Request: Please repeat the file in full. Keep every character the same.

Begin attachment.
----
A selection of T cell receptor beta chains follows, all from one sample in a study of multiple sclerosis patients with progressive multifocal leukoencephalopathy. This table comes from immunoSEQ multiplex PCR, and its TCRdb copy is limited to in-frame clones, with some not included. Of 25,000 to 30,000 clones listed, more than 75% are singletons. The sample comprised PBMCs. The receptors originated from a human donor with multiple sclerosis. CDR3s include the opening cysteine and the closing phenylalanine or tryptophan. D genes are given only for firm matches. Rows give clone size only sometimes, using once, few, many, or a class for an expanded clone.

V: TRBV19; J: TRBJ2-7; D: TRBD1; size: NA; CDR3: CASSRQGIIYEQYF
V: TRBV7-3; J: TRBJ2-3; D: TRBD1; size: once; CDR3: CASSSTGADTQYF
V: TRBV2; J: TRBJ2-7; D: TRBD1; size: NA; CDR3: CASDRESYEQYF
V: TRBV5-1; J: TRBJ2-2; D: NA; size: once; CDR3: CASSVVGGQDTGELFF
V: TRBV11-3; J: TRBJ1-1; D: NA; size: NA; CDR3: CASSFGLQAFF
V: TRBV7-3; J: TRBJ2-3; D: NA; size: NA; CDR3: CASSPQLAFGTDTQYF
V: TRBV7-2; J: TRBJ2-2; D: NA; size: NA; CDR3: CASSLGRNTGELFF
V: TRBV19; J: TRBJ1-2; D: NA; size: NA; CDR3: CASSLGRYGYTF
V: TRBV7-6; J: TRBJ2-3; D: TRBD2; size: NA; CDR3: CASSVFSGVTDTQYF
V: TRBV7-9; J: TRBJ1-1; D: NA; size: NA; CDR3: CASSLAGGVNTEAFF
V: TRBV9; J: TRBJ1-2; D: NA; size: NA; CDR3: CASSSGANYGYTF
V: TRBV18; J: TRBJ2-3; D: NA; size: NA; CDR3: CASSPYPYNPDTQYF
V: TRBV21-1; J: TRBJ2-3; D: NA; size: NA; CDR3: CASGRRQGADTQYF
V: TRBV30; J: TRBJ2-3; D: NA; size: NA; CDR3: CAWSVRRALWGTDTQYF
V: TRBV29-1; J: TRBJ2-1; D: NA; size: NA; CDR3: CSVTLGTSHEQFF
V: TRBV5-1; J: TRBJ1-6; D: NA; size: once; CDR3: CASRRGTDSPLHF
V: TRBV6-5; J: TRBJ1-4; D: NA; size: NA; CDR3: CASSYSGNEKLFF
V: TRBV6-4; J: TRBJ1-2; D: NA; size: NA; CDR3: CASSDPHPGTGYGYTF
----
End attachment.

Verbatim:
A selection of T cell receptor beta chains follows, all from one sample in a study of multiple sclerosis patients with progressive multifocal leukoencephalopathy. This table comes from immunoSEQ multiplex PCR, and its TCRdb copy is limited to in-frame clones, with some not included. Of 25,000 to 30,000 clones listed, more than 75% are singletons. The sample comprised PBMCs. The receptors originated from a human donor with multiple sclerosis. CDR3s include the opening cysteine and the closing phenylalanine or tryptophan. D genes are given only for firm matches. Rows give clone size only sometimes, using once, few, many, or a class for an expanded clone.

V: TRBV19; J: TRBJ2-7; D: TRBD1; size: NA; CDR3: CASSRQGIIYEQYF
V: TRBV7-3; J: TRBJ2-3; D: TRBD1; size: once; CDR3: CASSSTGADTQYF
V: TRBV2; J: TRBJ2-7; D: TRBD1; size: NA; CDR3: CASDRESYEQYF
V: TRBV5-1; J: TRBJ2-2; D: NA; size: once; CDR3: CASSVVGGQDTGELFF
V: TRBV11-3; J: TRBJ1-1; D: NA; size: NA; CDR3: CASSFGLQAFF
V: TRBV7-3; J: TRBJ2-3; D: NA; size: NA; CDR3: CASSPQLAFGTDTQYF
V: TRBV7-2; J: TRBJ2-2; D: NA; size: NA; CDR3: CASSLGRNTGELFF
V: TRBV19; J: TRBJ1-2; D: NA; size: NA; CDR3: CASSLGRYGYTF
V: TRBV7-6; J: TRBJ2-3; D: TRBD2; size: NA; CDR3: CASSVFSGVTDTQYF
V: TRBV7-9; J: TRBJ1-1; D: NA; size: NA; CDR3: CASSLAGGVNTEAFF
V: TRBV9; J: TRBJ1-2; D: NA; size: NA; CDR3: CASSSGANYGYTF
V: TRBV18; J: TRBJ2-3; D: NA; size: NA; CDR3: CASSPYPYNPDTQYF
V: TRBV21-1; J: TRBJ2-3; D: NA; size: NA; CDR3: CASGRRQGADTQYF
V: TRBV30; J: TRBJ2-3; D: NA; size: NA; CDR3: CAWSVRRALWGTDTQYF
V: TRBV29-1; J: TRBJ2-1; D: NA; size: NA; CDR3: CSVTLGTSHEQFF
V: TRBV5-1; J: TRBJ1-6; D: NA; size: once; CDR3: CASRRGTDSPLHF
V: TRBV6-5; J: TRBJ1-4; D: NA; size: NA; CDR3: CASSYSGNEKLFF
V: TRBV6-4; J: TRBJ1-2; D: NA; size: NA; CDR3: CASSDPHPGTGYGYTF